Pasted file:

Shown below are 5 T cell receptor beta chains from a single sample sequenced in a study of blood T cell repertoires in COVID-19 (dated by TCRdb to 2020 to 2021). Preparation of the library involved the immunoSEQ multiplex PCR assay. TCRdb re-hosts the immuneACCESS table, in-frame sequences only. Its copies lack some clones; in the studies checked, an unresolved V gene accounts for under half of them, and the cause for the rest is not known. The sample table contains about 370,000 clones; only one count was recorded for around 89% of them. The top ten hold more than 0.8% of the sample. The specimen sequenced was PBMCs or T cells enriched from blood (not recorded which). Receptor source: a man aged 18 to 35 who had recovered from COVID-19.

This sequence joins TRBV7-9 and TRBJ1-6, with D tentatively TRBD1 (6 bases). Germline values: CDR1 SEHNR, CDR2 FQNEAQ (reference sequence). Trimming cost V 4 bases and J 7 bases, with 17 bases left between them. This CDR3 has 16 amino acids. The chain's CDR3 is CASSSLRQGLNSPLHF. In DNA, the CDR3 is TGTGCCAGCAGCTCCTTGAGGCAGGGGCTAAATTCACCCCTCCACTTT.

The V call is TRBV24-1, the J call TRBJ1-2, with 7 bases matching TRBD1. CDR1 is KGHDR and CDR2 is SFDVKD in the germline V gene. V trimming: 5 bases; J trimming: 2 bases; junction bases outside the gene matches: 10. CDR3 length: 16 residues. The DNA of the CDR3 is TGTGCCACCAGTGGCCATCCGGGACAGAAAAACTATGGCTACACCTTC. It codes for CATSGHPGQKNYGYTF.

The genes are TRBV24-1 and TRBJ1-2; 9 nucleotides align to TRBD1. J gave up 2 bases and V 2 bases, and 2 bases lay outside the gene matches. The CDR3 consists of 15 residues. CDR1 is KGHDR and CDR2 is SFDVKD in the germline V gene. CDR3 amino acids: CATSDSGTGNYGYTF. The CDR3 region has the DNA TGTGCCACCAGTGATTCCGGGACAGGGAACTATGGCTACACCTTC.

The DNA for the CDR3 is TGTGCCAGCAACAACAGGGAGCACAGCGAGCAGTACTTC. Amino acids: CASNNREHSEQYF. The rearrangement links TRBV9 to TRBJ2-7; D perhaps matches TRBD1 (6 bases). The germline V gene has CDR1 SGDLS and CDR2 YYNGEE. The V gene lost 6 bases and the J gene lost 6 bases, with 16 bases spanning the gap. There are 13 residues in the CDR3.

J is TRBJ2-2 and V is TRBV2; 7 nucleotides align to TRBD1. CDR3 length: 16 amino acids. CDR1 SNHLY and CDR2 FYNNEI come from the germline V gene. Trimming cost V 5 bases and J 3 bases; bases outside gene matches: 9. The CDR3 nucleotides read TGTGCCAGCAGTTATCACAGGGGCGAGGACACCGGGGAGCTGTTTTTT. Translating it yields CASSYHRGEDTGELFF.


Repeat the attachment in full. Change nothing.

Shown below are 5 T cell receptor beta chains from a single sample sequenced in a study of blood T cell repertoires in COVID-19 (dated by TCRdb to 2020 to 2021). Preparation of the library involved the immunoSEQ multiplex PCR assay. TCRdb re-hosts the immuneACCESS table, in-frame sequences only. Its copies lack some clones; in the studies checked, an unresolved V gene accounts for under half of them, and the cause for the rest is not known. The sample table contains about 370,000 clones; only one count was recorded for around 89% of them. The top ten hold more than 0.8% of the sample. The specimen sequenced was PBMCs or T cells enriched from blood (not recorded which). Receptor source: a man aged 18 to 35 who had recovered from COVID-19.

This sequence joins TRBV7-9 and TRBJ1-6, with D tentatively TRBD1 (6 bases). Germline values: CDR1 SEHNR, CDR2 FQNEAQ (reference sequence). Trimming cost V 4 bases and J 7 bases, with 17 bases left between them. This CDR3 has 16 amino acids. The chain's CDR3 is CASSSLRQGLNSPLHF. In DNA, the CDR3 is TGTGCCAGCAGCTCCTTGAGGCAGGGGCTAAATTCACCCCTCCACTTT.

The V call is TRBV24-1, the J call TRBJ1-2, with 7 bases matching TRBD1. CDR1 is KGHDR and CDR2 is SFDVKD in the germline V gene. V trimming: 5 bases; J trimming: 2 bases; junction bases outside the gene matches: 10. CDR3 length: 16 residues. The DNA of the CDR3 is TGTGCCACCAGTGGCCATCCGGGACAGAAAAACTATGGCTACACCTTC. It codes for CATSGHPGQKNYGYTF.

The genes are TRBV24-1 and TRBJ1-2; 9 nucleotides align to TRBD1. J gave up 2 bases and V 2 bases, and 2 bases lay outside the gene matches. The CDR3 consists of 15 residues. CDR1 is KGHDR and CDR2 is SFDVKD in the germline V gene. CDR3 amino acids: CATSDSGTGNYGYTF. The CDR3 region has the DNA TGTGCCACCAGTGATTCCGGGACAGGGAACTATGGCTACACCTTC.

The DNA for the CDR3 is TGTGCCAGCAACAACAGGGAGCACAGCGAGCAGTACTTC. Amino acids: CASNNREHSEQYF. The rearrangement links TRBV9 to TRBJ2-7; D perhaps matches TRBD1 (6 bases). The germline V gene has CDR1 SGDLS and CDR2 YYNGEE. The V gene lost 6 bases and the J gene lost 6 bases, with 16 bases spanning the gap. There are 13 residues in the CDR3.

J is TRBJ2-2 and V is TRBV2; 7 nucleotides align to TRBD1. CDR3 length: 16 amino acids. CDR1 SNHLY and CDR2 FYNNEI come from the germline V gene. Trimming cost V 5 bases and J 3 bases; bases outside gene matches: 9. The CDR3 nucleotides read TGTGCCAGCAGTTATCACAGGGGCGAGGACACCGGGGAGCTGTTTTTT. Translating it yields CASSYHRGEDTGELFF.